The Algona Upper Des Moines from Algona, Iowa on August 9, 1938 · Page 1
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The Algona Upper Des Moines from Algona, Iowa · Page 1

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Algona, Iowa
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Tuesday, August 9, 1938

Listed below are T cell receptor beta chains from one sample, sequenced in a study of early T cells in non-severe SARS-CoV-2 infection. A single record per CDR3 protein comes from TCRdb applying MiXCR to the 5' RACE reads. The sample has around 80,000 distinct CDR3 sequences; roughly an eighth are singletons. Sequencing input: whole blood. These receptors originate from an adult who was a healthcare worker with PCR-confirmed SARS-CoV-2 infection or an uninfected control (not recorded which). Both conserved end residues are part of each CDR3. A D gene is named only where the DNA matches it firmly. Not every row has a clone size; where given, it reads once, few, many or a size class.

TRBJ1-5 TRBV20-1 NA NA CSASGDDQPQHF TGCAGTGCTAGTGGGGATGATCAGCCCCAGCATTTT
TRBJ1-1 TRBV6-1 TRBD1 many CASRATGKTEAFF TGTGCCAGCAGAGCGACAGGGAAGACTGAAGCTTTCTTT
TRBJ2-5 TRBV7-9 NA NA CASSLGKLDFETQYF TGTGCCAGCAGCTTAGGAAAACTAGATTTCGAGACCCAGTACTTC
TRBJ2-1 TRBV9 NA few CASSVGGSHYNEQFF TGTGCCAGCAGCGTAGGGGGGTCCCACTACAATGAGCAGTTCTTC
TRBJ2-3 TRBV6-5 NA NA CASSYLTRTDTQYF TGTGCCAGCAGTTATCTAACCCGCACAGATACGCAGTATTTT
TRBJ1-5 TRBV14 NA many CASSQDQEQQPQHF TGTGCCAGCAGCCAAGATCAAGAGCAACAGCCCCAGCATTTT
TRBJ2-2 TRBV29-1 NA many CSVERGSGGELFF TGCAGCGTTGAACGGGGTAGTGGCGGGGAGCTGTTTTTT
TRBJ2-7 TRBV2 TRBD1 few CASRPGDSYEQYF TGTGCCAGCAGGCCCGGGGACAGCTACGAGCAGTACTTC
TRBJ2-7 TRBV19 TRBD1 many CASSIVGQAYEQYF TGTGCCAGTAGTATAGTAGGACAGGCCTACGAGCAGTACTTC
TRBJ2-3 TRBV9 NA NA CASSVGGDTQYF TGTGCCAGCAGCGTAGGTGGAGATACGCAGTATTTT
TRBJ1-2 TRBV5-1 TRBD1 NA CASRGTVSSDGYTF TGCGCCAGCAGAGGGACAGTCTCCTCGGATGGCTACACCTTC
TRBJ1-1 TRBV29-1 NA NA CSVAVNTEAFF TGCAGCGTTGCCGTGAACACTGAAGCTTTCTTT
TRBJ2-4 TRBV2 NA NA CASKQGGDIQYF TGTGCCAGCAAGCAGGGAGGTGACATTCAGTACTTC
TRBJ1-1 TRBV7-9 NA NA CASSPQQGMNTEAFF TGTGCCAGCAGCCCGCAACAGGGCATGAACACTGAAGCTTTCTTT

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HENRY MEYER OF TITONKA FOUND DEAD ON STEPS Believed to Have Died Early Thursday Eve; Pound Friday a.'m. PROMINENT LEADER IN CHURCH, TOWN ^ttoona^pper Jfflometf Established 1865 ALGONA. IOWA, TUESDAY, AUGUST fl, lf»:!S Ten Pages VOL. 37.—NO. 32 SWEA CITY • ALGONA • A BUSY WEEK! Titonka: Death, sudden and dramatic, struck Henry Meyer, prominent Titonka insurance man, some time Thursday evening. Forrest Hanson, newspaper carrier boy, was delivering his papers Friday morn- Ing and about 6:30 as usual started up the Meyers walk to the front of the house to leave the paper/ Before he reached the steps he saw Mr. Meyer lying dead, having partly tumbled off the steps falling to the north side, the house facing the east. He had evidently been mowing weeds in the yard as the scythe was lying across his lap and his right hand still clasped the handle. During the night there was a heavy rain and from examination it seemed he had lain out all night, the probable hour of death being determined as around eight o'clock. Immediately upon finding him, Forrest ran down town and spread the news, a doctor was called and Dick Sleper, a son- in-law, was sent for. Son at Lake Mr. Meyer's only son, Ben, was vacationing at Spirit Lake for a week and could not be reached until the middle of the morning. He was out on the lake fishing when •the news was brought to him. The cause of death was a heart attack. , . Mr. Meyer had been around town as usual and very busy all day Thursday. At four-thirty that afternoon he had written an Insurance policy for Fred Henken on a team of horses. He missed getting the letter in the afternoon mall and dropped it in the street box. It was dispatched on Friday morning's mall, several hours after his-death. Neighbors had seen him In his yard as late as seven-thirty Thursday evening. When stricken he seemed to have been sitting down to whet his scythe. He lived alone. His wife died a little more than a year ago and since then he has preferred to remain alone. Before moving to town In 1919, Mr. Meyer farmed in German town • ship and was always active !n community and civic life of his locally, He served for years as township trustee and for a great many years was president of the German town ship school board. When he came to town he started writing insurance and worked up an excellent business in that line. He has written an unusual amount of insurance this past Since the organization of the Titonka Savings Bank he has been a member of the board of directors, an office he held at the time of hlo d.ath. He ha* bera a member of the R*fong»d church for more Honor Swedish Pioneers, Thursday; State 'Glad' Show Saturday * * * * * * Review Swedish History In Kossuth At Swea City NEW S. & L. STORE OPENS ONTHURSDAY Will Be 26th Store; To Hire About 15, All Locally Above Is a picture of the Capt R. E. Jeanson palace, built In Eagle township, where the Jeanson family lived in aristocratic style for many years. The cornice is where the captain had his observatory, his telescopes and where he enjoyed taking his friends. Relics collected from many parts of the world were also on exhibit. The family carriage, with driver, are shown, and the lovely landscaped flower beds. Kossuth Captain Jeanson Born In Illinois Henry Meyer, son of Mr. and Mrs. Bernard Mayer, was born at R dott. HI. July 24, 1864, and died at Tl- tonka. Iowa. August 4. 1938. He wns 74 years old. He came to Kossuth county in 1881 and on August 20, 1887, he was married to Susie Drees, man. To this union three children were born, one of whom, a daughter, Alkie, died when 16 months old' The other two children, Mrs. Dick Sleper and Ben U. Meyers, are the only survivors of his imm*- dlate family. He has two grandchildren. Dorothy Sleper and Mar- jorte Meyers and the following brothers and sisters who survive: Mrs. Sena Rlppentrop. Mrs. Mary sUthoff, both of Titonka andI MM. Blck Oroen of Rock Rapids: Albert Meyers of Los Angeles, Charles of Lynden, Washington: Dick and Ben H- Meyer of Titonka. Funeral services were held Sunday afternoon at 1:30 at the Ram- Bay Reformed church with the Rev. Savin Schnucker officiating. Burial was made In the church cemetery Relatives from a distance attending the funeral were Mr. and Mrs. Enna Dreesman, Grace Dreesman, Anna Ferguson, Mr. and Mrs. John fflaba. Mr and Mrs. D. G. Clop- Ton. Mr. and Mrs. John Dreesman. and Mr. and Mrs. Sterling, all of Algona, and many others. There were about 750 at the funeral services. Captain Jeanson, enrly Swei settler, is pictured above. One day he was riding across the prairie and his horse stumbled and fell. When Captain Jeanson awoke—not knowing how long he had been unconscious- he could not rise. Evening was near, and he feared if he did not rise, he would be eaten by wolves. His family finally found him. Because no doctors were available, it was necessary to put him on a stretcher, wrapped in cotton, and strapped to a lumber wagon. He was taken to Fairmont, then put In an express car and taken to New York. It was many months before he regained his strength and could return to Iowa. residents, especially in :he northerm part of the county wfll pay trbute to the memory of Captain R. E. Jeanson, and other early Swedish immigrants who settled and populated the area about Swea City, with a one-day celebra tion, Thursday, August llth, at the Swea City school. A program for the occasion has been worked out by several of the woman's club groups in the county, principally from Union, Swea City A new business firm will be ready to serve Kossuth county people when the S. & L. store opens its doors at 10 a. m. Thursday. The local branch of the S. & L. group will thus be added to the list of Algona business firms which have made the city the shopping place of Kossuth and surrounding territory. The new company will be located ._. the Hutchison building, formerly occupied by the Chrlstensen Bros, store. According to George W., Keller, store superintendent of the S. & L. Comany, store remodeling will be complete and new fall merchandise ready when the store opens Thursday. Remodeling has been carried on by local firms. Manager of the store will be Nor man Freid, who with his wife, has already moved to Algona. The new Algona branch manager was formerly manager of the S. & L. Co.'s Devils Lake, North Dakota, store for three years and prior to that time assistant manager of tho Jamestown store. He is a graduate of the Jamestown University, class of 1932. The store will employ about 15 people in addition to the manager. The Algona branch will be the company's 26th store and the third in Iowa, the others being located in Fort Dodge and Estherville. The company intends to open other FLASH Latest Vote In Queen Contest HORSE SICKNESS WIDESPREAD, BUT ONLY A FEW DIE There arc only four more days to decide the final winners in the Kossuth March of Progress Queen contest. The official handing out of ballots in Algona business places will cease on Saturday evening. August 13th, at closing time. The winners will be announced publicly Wednesday afternoon, August 17th, at the opening ceremonies of Algona's March of Progress Days. All queen candidates are urged to be on hand at two p. m., Wednesday, August 17th. Winners will be announced shortly after that time. A platform will be erected on State street, near the Hotel Algona corner and this will be the point of the afternoon gathering and program. All quren contestant* will be treated (I a free show that afternoon at the Call theatre by Manager N. C. Bloc. To be eligible for the show, however, candidates must be on hand when the platform announcements are made. The final count will be made on Tuesday afternoon, August 16th, and votes may be turned In up until noon' of next Tuesday at either newspaper office. The deadline Is Vaccinate Over 400 in S. E. Kossuth Area Alone Sleeping sickness in horses is ngnin causing Kossuth farmers serious troubles and often financial losses, news , from correspondents throughout the county Indicates. Veterinarians also report that they are receiving many calls daily about new cases that have developed, nnd also report some hog chol- trn, for which many vaccinations have already been made. FIVE FARMS HIT AT IRVINGTON Irvington: Five cases of sleeping flckness have been reported recent ly in this vicinity at the Joe Metillc, J. A. Johnson, J. M. Cox nnd John Schultz farms, and a mule has also been stricken at the Richard Leigh place. HOGS Best light butch., 140-160 Best light butch., 160-180 Best light butch., 189-220 Best light butch, 220-250 Med. heavy, 250-270 8.35 Med. heavy, 270-290 8.00 Med. heavy. 290-325 8.00-8.50 8.90 8.60 Butchers. 325-350 Packing sows, Packing sows Packing 7.10 7.40 7.15 350-400 6.90 6.00-6.25 Canners and cutters t 2.75-3.50 calves ............... , ........... 8.00-7.50 Veal Fat yearlings Pat cow. Fat steers 4.50-5.60 No. 2 mixed corn No. 2 white corn No. 2 yellow corn No. 3 white oats Barley. No. Hennerys No. 1 No. 2 Cash cream — No. 1 No. 2 .. .. ,$.38>i 3» 39 31 20c 18c 15c 26c 23c 26c Hens, over 5 Ibs l*c Hens, 4 to 5 Ibs. Hens, under 4 Ibs. Leghorn hens Cocks, «ver 4H Cocks, ander 4V» Geese, live Ducks, live <K Springs, heavy over 5 Ib* Ific Springs, Hawlw < Springs, 4 to S Leghorn —'— llo I3c Uo Markets subject to change by th« time of publication. Livestock Entries For Fair Pouring In, Says Vincent Secretary E. L. Vincent reports that the entries are coming In daily for the Kossuth County fair in the ivestock and all other departments. More entries have been receJved to date than any previous year of the fair. The entries in 4-H calves will be more than double the number entered last year. Several entries in livestock have been sent In from outside the county in addition to the many inquiries for premium lists and other information. With the addition of so many special awards given in the departments for both livestocks and Floral Hall exhibits the entries will be the largest ever reported in the history of the fair. All space in the Floral Hall has been spoken for, several new firms have been added to the list for special booths, both in the Floral Hall and oustlde exhibits. With new decorations on the interior of the hall, it promises to be the most elab orate display of the Kossuth County Fair. and Grant neighborhoods. Talk* about the early days at Swea City will he given by Miss Louise Adotphson of Dm Moineo, Air*. Alma Nelson and Mra. D. D. Monlux of Algono, and several other descendants of pioneer* will also speak. Rev. B. C. annuuon will talk on •SanM OUmpw* of the Terctn- tsry." He returned recently from a trip to Philadelphia and Wilmington, and spoke on radio station KGLO, Mason City, Sun- rlay afternoon, on the same subject Robert Emanuel Jeanson. pioneer founder of the Swediish settlement in northwest Kossuth county, was born July 3, 1832. in Skone, Sweden. He served on sailing vessels, and later became a steamship captain. He came to America in 1863, coming by train as far as Iowa City, where he then began his travels by horse and wagon. Captain Jeanson was the leadins spirit behind the movement to settle his countrymen in the northern portion of Kossuth county. He was the general locating agent for the company. His first trip was to Algona in 1865. He would meet Immigrants In New York and induce them to come to Kossuth county. The first house built in Swea City was the company house, built in 1871 by Peter Eckholm and Kinni-y. Victor Eckholm hauled most of the lumber from Algona and it is believed that Old Man Lund«ti om was probably the first settle.-. He lived in a sod house nearby, stiii Stinson and J, E. Hedin. A. G. Andson, J. B. Johnson. Solomr.n Anderson and John Bengston were other early settlers. During the year 1872 ov.-r 1.000 settlers, through the efforts of Captain Jeanson. settled in the north part of the early settlers. The captain and his family moved to land he had purchased in Eagle township in 1881. and built his home there. They lived there until 1893, and he then moved to stores in Iowa. Devils Lake, the town from which Mr. Freld was transferred, although somewhat larger than Algona, Is not regarded as as good territory as this region. Mr. Freld regards Algona and its trade territory as a much better business region because the district is so much richer. TO rtJTPLANE BEACON LIGHT IN N. KOSSUTH Also Study Placing of Emergency Field on Omaha • St. Paul Route Father of Ledyard Woman Kidnapped Ledyard: Mr. and Mrs. Howard Mayne and Wallace and Edith, drove to Alden. Monday evening, to visit Mr. and Mr«. Gus Neuenfeldt. Mrs. Mayne'g parents. Her father op- eratis an oil station at the edge of town, and last Friday he was held up and what money he had was taken. Mr. Neuenfeldt was also kidnapped, and taken several miles into the country, where they dumped him out. He is quite an elderly man, but seemed little the worse for his Des Moines. nia in 1907, He moved to Califor- where he lived until death on Memorial Day, in 1920. experience — except money. being out his Union Horses Sick Union: Bob Leason has a horse 111 with the sleeping sickness. Win. Bosworth also baa a horse that is sick. Mule Dl, Dies Wesley: Toot Forburger's lost a mule from sleeping sickness last week. Drunk Driver GeU Fine; Part Suspended Adam Heiderscheldt, Algona, was fined $300 In district court before Judge Davidson. Monday afternoon, but the court stipulated that if the defendant paid $100 by December 1, the remainder of the fine would be suspended. Heiderscheidt was arrested some time Saturday night near the Milwaukee depot, by Marshal Van Al- ttyne, and was booked on a charge of operating a motor vehicle while intoxicated. The case of Albert Hopkins. Bancroft, charged with larceny of domestic fowl, will be taken into court on August 19th before Judge Heald. Sheriff Casey Losu and County Attorney L. A. Wlnkel have been making an investigation of the case, and developments are pending. A permit for a be., -on light on the farm of C. G r..-.nte, seven milo.> roitl. of Swea City, *as requested last week in co: :ie« tion witn tha r.fwly proposed Omnha-Twn Cities air route. These lights are set up at 15-mile intervals and are used for night flying. Negotiations were also reported under way for land for an intermediate landing field In the Swea City vicinity. Such emergency rieldj are set up at intervals of 60 miles apart. The field would cover aljout 100 acres and would be equipped with 3,500 foot runways. Not over a two per cent slope is permitted. A caretaker would be pHced in charge of the field. Swea City and Ringsted papers have become quite "net up" over the Idea, and think it may lead to commercial aviation development in that section. absolutely Tuesday noon, August 16th, however. Kathryn McEnroe again moved Into Mat place in the total stand- Igs, passing Marcella Thill by about 150,000 votes. Darleen Stott moved into third place nnd Jane McWhorter, who had one of the two largest collections of ballots in the last count, moved up into flfth place. The winner of the Mnrch of Progress trip wil leave Chicago, Sept 16th. She will be gone 18 days and cover about 8,000 miles, Including British Columbia, Catallna Island and Hollywood. . . The-IfcO ims»i*1>i*t*^nfl*-the"-** awards of cnndld. mlninture cameras to other high contestants will be made nt the ceremonies next Wednesday afternoon. Be sure nnd be there. AIX50NA DIVISION Standings August 5, 1—Knthryn McEnroe 1.258.97:. 2—Marcella Thill 1.102.ROO 3—Darleen Stott 760.700 4—Donnabelle Merron 757,725 5—Jane McWhorter 667,775 6—Mable Kohl 644,150 7-JWnxine Larson 60S.53C 8—Wllma Knpp 050,350 9—Bernice Storm 631 125 10—Jane Cretzmeyer 379,750 11—Kathryn Kelly 361,875 325.825 297.225 280.600 260,700 237,675 227.775 158,125 CORWITH HAS MANY CASES—NO DEATHS Corwlth-Fnirview: Farmers have been hard hit in this area during threshing time by the sickness of horses from sleeping sickness, although no cases had been fatal. More than 400 horses have been vaccinated thus far in this area. The stricken horses are reported from the E. J. Widen farm, Lewis Gallo- wny place, Mrs. Mayme Scvcrns, the Ernest Bonnstetters and at the Geo. Evnns farms. 12—Lucille Calhoun 13— Bessie Humphreys 14—Evelyn Capesius 15—Rosella Voight 16—Phyllis Coleman ... 17—Irene Fitzgerald ... 18—Marjorie Phillips Wesley to Ballot On $3,000, Thurs. Wesley will vote Thursday, August 11. on wheUicr or not to float a bond issue of $3000 for the erection of a new water tower. The federal government would allot a total of $3,275 to complete the project. Total construction cost would be between $8,000 and {8,500, it has been estimated, but some of the funds are already available in the Wesley treasury from previous surpluses. Boy Gets Coal in Eye During Threshing Irvington: Little Bernard Miller, young son of Mr. and Mrs. Earl Miller, and grandson of Mr. and Mrs. J. M. Cox, was the victim of a very painful accident recently when a small piece of coal became lodged in his eyeball. At the time of the ordeal Bernard was sitting on a steam engine watching the men thresh and it is thought that during the firing a small piece flew into the eye. His parents took him to a physician but by this time the particle had become imbedded in the eye. After it was removed his ej i became somewhat imflamed and 11 was some time before his normal sight was restored. Santa Bit Early; In Town Monday Santa Claus paid H visit to Algona. yesterday. He has his beard, but v.-as wearing a light suit. He also had his dog team with him. The old gentleman is touring this section of the country interviewing Chambers of Commerce with regard to a possible visit along in December. The Algona Chamber of Commerce seemed somewhat interested He may return. Mrs. Matern Hostess Mrs. Lou Matern entertained the S. S. S. bridge club Thursday afternoon. High score went to Mrs Ben Dwenger and low to Mrs. John Weydert. Mrs. James Weydert was a guest of the club, lunch was served. A delicious 19—Ann Veronica Stebritz 124.425 20—Gertrude Baylor 123,875 21—Frances Hegarty 120,400 22—Edna Nordstrom 106,450 23—Wilma Riddle 105.425 24—Marie Ohm , »8,m 25—Norine Greiner 80.250 26—Angela Mae Haag 67,575 27—Marie Pfeffer 67,325 28—Arline Holdren 65.77.', 29—Myrtle Olson 58,875 30—Mary Couth 4'J.fl25 KOSSUTH DISTRICT Standing*, August 5, 19:i8 1—Laurena Laabs. L Rock 375.34 s ) 2—Adeline Illg, Bode 297.025 3—Josephine Eiscnbartli, lrv.2S4 100 4—Mary Ann Arndorfer. St Benedict 5—Donna Stuflick, LuV. 6—Rosette Barker, Bode 7—Ruth Carlisle, Whitt. 8—Susie Frider.iB, Bode 9—Helen Lewis. Lone Rock 180.650 177,020 159.f 50 1)6?.)H 116,000 MRS. WEBSTER FUNERAL TODAY, AT M.E. CHURCH . *, ,«* Algona Resident 28 Year Dies at Daughter's Home, Estherville Funeral services will be held this nftcrnoon (Tuesday* at 2:30 o'clock nt the Methodist church, for Mrs. Lillie Webster, who died August 7, 1938, nt the home of her daughter, Mrs. H. W. Heiclke at Estherville. Rev. F. E. Burgess will officiate at the services. Burial will be made at the Riverview cemetery. Lillie Mlllis was born at Two Rivers, Wis., February 6, 1860, the daughter of John and Margaret Millls. She came to Iowa with her parents, when 14 years of age and lived on a farm near Algona. On April 18, 1889. she was married to Adolph L. Webster and loveingly cared for his three motherless children. They lived In Plum Creek, Irvington, and Cresco township for ten years, then moved to Algona, where they resided for 28 years. For the past three years Mrs. Webster has been living with an adopted (laughter, Mrs. H. W. Heidke at Estherville. She is survived by Mrs. Heidke and four grandchildren, and by two step grandchildren. Mrs. E. J. Zender of Algona and Mrs. Francis Lon- ergnn of Schaller, Iowa. Mr. Webster preceded her in death three years apo, HS did his three children. Mrs. Webster was a member of the Methodist church since she was twelve years old, was a member of the local Bible Searchers class and attended church regularly as long as her health permitted. Blooms From All U. S. To Exhibit Here Beauty rampant will reign in the Algolm high school gymnasium this week when the state gladiolus show Is held Saturday rtnd Sunday. Severn! weeks of planning nnd preparation for the colorful event reach a climax during the next few days before the flowers are Judged Saturday morning. In the meantime owers will be arriving by plane, boat, car and train—the best gladioli grown In the United States by innumerable flower gardeners, professional and amateur. The Algona show U assured of exhibitors from other states including Vermont, New Hampshire, Minnesota, South Dnk- otn, Nebraska, Massachusetts and Pennsylvania. > Blooms from eastern United States will be sent In special air mall shipments to the Twin Cities and reshlp- ped by train to Algona. Because many flowers will arrive ahead of time two regular full size refrigerated express cars will be necessary to keep the flowers until the show starts. In the cold of the refrigerated cars the flowers will retain all their brilliantly gorgeous color. The blooms will be judged Saturday morning by J. Elton Carter of Des Moines, president of the state society and the doors of the school ymnnsium opened to the public nt loon Saturday. The show will con- inue all day Sunday. Judging by comments rrom grow- rs nnd officials of the state asso- cation the show is likely to brenk records both for quality and number of flowers entered . The local committee Is having difficulty get- ing enough baskets to hold the flowers and asks thnt any Alponlans who have baskets loan them for thu ihow. No elabornte baskets nro required but merely simple containers for the blooms. They will immediately returned after the show is over. The annual meeting nnd bamine' of the Iowa gladiolus society wll be Saturday at the Algonn. note when there will be election of offlc ers and bids made for the nex knowing place. G. W. Stlllman. Al gona, is at present vice president o the association. F. A. Bunting Is show superintendent; Mrs. Paul Willc, clnssiflc- ntion clerk; J. E. Carter, A. J. Amsler, Sioux City. Sidney Smith. Sioux- City, Rny V. Ross. Waterloo, M. C. Severson, Ames, G. W. StiUmnn, F. A. Bunting, H. N. Kruse. Alexander English nnd W. W. Gillenple. rill from Algonn comprise the premium committee and Mr. nnd Mrs. Glenn Raney. Mr. nnd Mra. Gillcsple. Mr. nnd Mrs. John Schimmel, Glenn Shore, Alwin Huenhold. H. N. Knue. Alexander English, H. B. White, A. W. Behrends, Herman Hauberg, PROGRESS DAYS ALL SET; OFFER 48 JOURS FUN Old Settlers, Bands, To Feature Opening Next Week, Aug. 17th 10—Lucille Hildman, Wesley 115.250 11—Lillian Higley, Whitt 112,200 12—Pearl Alt, Burt Ill 500 13—Marie Carter, Burt 107,375 14—Darlene Hansen, Burt ....105,375 15_Vernona Klatt, Fenton 91.675 16—Darlene Brayton, Burt 71.925 17—Mildred Fox, Wesley 69,125 18—Gene Marie Sarchet, Burt 58.700 19—lona Godfredson, Burt .. 46.875 20—Ruth Hantleman, Fenton 43.200 21—June Adele Kunz, Wesley 41.625 22—Jackie Conoway, LuV 39,250 23—Theresa Origer. Whitt. .. 34,25") 24—Mary Ann Smith, Burt 31.400 25—'Dolores Krause. Fenton - 30.950 26—Maxine Smith, LuV 28.573 27—Marcella Thaves, Lakota 27,27 r > 28—Arlene Patterson, Burt 24,850 29—Mary Alice Bigings, Lu Verne 30—Ruth Weisbrod, Fenton 31—Ruth Thompson. Burt 32—Phyllis Lichty. LuV. ... 33—Betty Foth, Bancroft 24.025 23,100 23,000 22,900 22,200 22.000 21.725 38—Mary Elaine Smith, Fent. 21.250 37— Lorena Dreyer, Fenton . 21,200 38—Virginia Frank, Fenton 21,200 39—Violet Schumacher, Fent. 21.125 40—Marjorie Pettit. Lone R. 21,060 41—Dorothy Stigman. Fenton 20,525 42—Maurine Wolfe. Bancroft 20,450 34—Evelyn Bierstedt, Burt 35—Sophia Schipull. Burt 43—Eleanor Moe, Lakota 20,375 44—Mary Williams, Bancroft 20,260 45—Lorena Borman, Bode .. 20,160 4«—Calista Eisbecker, Baa- croft 18.100 47—Lola Warner, Fenton .... 12.500 48—Lila Kappings, Lakota 11,100 48—Matilda Ruhnke, Feat .. 10.240 Wesleyan's Story In Nat'l Magazine Wesley: Delia Goetz sister of Mrs. Will Ward and Otto Goetz, has an article on Mexico published in the July issue of the Pan-American Magazine of Washington, D. C. Miss Goetz is employed by the National Press Association, and was ' Srtinrkl Rllft Driv*»r« ljt -""" t *-»«» s-rtvcr» Lyle Reynolds and R. H. Miller make up the show committee. Peruvian Corn Gets Once-Over In Local Hands Corn from Peru is a novelty which Homer Anderson, local grain dealer, is experimenting with this summer. Mr. Anderson acquired the unusual variety in a round-about process. Ralph Miller saw the Peruvian variety ol corn at the Board or Trade building in Chicago and asked if he could have a sample They referred his request to the ambassador from Peru who sent Mr. Miller about a quart of the teed. Mr. Anderson got a small quantity of the seed and planted it. So far the corn has grown well but does not seem likely to tar out and it is believed that the difference in soil is responsible. Another unusual sample of corn was brought into the Upper Di-» Moines office lust week by a farmer who will have to remain anonymous fcince his name and home township. written on a sheet of notepaper. was eaten by the office cat. However this stalk of corn is unusual in that it bears 11 silk tassels instead of the usual number, three or four. The super productive plant is of course typical of Iowa corn. Kossuth county's greatest civic celebration In the past ten years Is all set for review, next Wednesday dny and Thursday, August 17-18th, when March of Progress days, commemorating the Iowa Centennial year, will be held In Algonn. H.gh lights of the program, as being arranged by Major Saul, secretary of the Algona Chamber of Commerce, follow: Wednesday, August 17th 1—Old Settlers' Day, ' historical window exhibits. 2—March of Progress Queen winners announced. 8—Parade of Marching, and concert bands, afternoon. 4—Talk (non-political) by Congressman Fred Blermann of Decorah, Iowa. 5--Evening concert by Algona high school band. 6—Free dance by the Rhythm Ramblers on State street dance oor. Thursday, August 18th 1—Free watermelon, 10 tons of t, distributed at 2:30 p. m. and at 7 p. m., from four stands. 2—Address by George A. Wilson, Des Moines, candidate for governor. 3—Concert, 4 p. m., by Algona Junor high band. Concert In evening by Algona Municipal band. 5—Free dance by Rhythm Ramblers, on State street floor. Plenty of Conccudlons Mnjor Snul has already contracted for a nice collection of concessions to be placed on State street, for Mnrch of Progress Days, with more likely. Concessions already booked are a penny pitch game, n weight seatw,"" mo{br glide, novelty stand, photo mill, ferrls wheel, kiddle ride, athletic show, mlcJget cars, merry-go- round. Uncle Ezra's fnrm nnd others. No renl games of chnnre or rackets will be allowed. All bingo stands will be opernted by local groups, nn<I no eating stnnds except by locil people will be allowed. Entire Program Fri-p All units of the two-day progrnnr will be entirely free, except for bingo games nnd concessions. Tho open air programs, the melons and' the evening dances are free for one? and all. Local stores are planning historical windows, and those with exhibits are urged to present them to local stores who will take care of them and return them. Both Algona newspapers are also preparing special editions with tho Advance Centennial edition to appear this coming Thursday, and the Upper Des Moines March of Progress edition to appear next week. (Illinois and please note). Minnesota papers sent to Mexico 18 months ago to get material for the story. She has been employed by the association for the past six years. Later this month the young lady is expected here for a visit, on her vacation from New York, where she has been located recently. Fenton Woman In Car Crash Injured Fenton: Mrs. Paul Cornelius, who resides on a farm four mill's west of Fenton, suffered severe cuts and bruises on the right arm. a bruised left leg and twisted angle, Monday morning, when her Chevrolet car struck a Ford car driven by Robert Wegner of Fairville on the four corners three miles west of Fenton. Robert Wegner was going north. Mrs. Cornelius was driving west to a blind corner. Her car struck the Wegner car, which was drawing a trailer throwing it into the ditch. Mrs. Cornelius waa ruahec to Dr. B. K. Bahnson at Hurt, and it required seven stitches to close the wound in her arm. badly damaged, Both cars were Please Take Notice The sheriff's office announced yesterday that all school bus drivers must have licenses renewed before the firs! of September to avoid taking chauffeurs' examinations. August 22 is the only date left on the calendar on which the licenses may be renewed at Algona. After that date applicants fur renewal must go to another town where examinations are being given. Renew, al of school bus drivers' licenses does not affect the regular chauffeur's licenses which expire regularly at the end of the year. State examiners were in Aigona Monday to give drivers' license tests and will be at the court house again Monday, August 22. Burt Woman 111 Burt: Mrs. Ida Kuchenreuther ha» been at the Marvin Hotel since Monday, where Mrs. Vinuas is caring for her. She has been in poor health for some time, but U able to be up. Her son, Frank Anderson and his son of Broottn, Minn., visited from Wednesday to Friday with her. Days Hot, But Nights Cool Off Hot, blistering days, but nights that somehow or other bring relieving coolness, have been the order of weather in this section the past week. Week's weather: Date High Low Rain August 1 92 65 August 2 90 70 August 3 ....85 73 August 4 88 59 August 5 92 68 August 6 90 68 August 7 86 64 The forecast is for continued warm weather, slightly cooler toward the end of the week. truce .01 .01 .98 6 Permits to Wed Issued by Clerk' Perhaps the hot weather can be blamed. At any rate demand for marriage licenses was brisk over the week end with six permits being issued to couples from several different states. Licenses to marry were issued by Clerk of Court Katharine McEvoy to the following: Merle W. Ai.-hart and Freda Hammond, Kansas City; George Stewart and Josephine Dah!- hauser. both of Algona; H. L. Cochran, Birmingham. Alabama, and Bertha Frey, Rochester, Minn.; Donald Miner. Algona, and Marian, Radimocke. Kerkhoven. Minn.: Arthur B. Sjoberg and Emma M. Anderson, both of St. Paul; Lucille Steffy. and Paul E. Simmons, both of Bancroft. Boy Struck, Injured Union: Bernard Gisch. third oldest son of Mr. and Mrs. Lawrence Gisch, was hit by a car on State street in Algona last Saturday night. He was knocked to the paving and received some head wounds. Editor on Trip Lakota: Editor and Mrs. Edgar" Inlay, and Eleanor Moe. left for » visit at the home of Mr. Inlay's parents, at Moville, Iowa, and also> to visit Sioux City and other points before returning Sunday.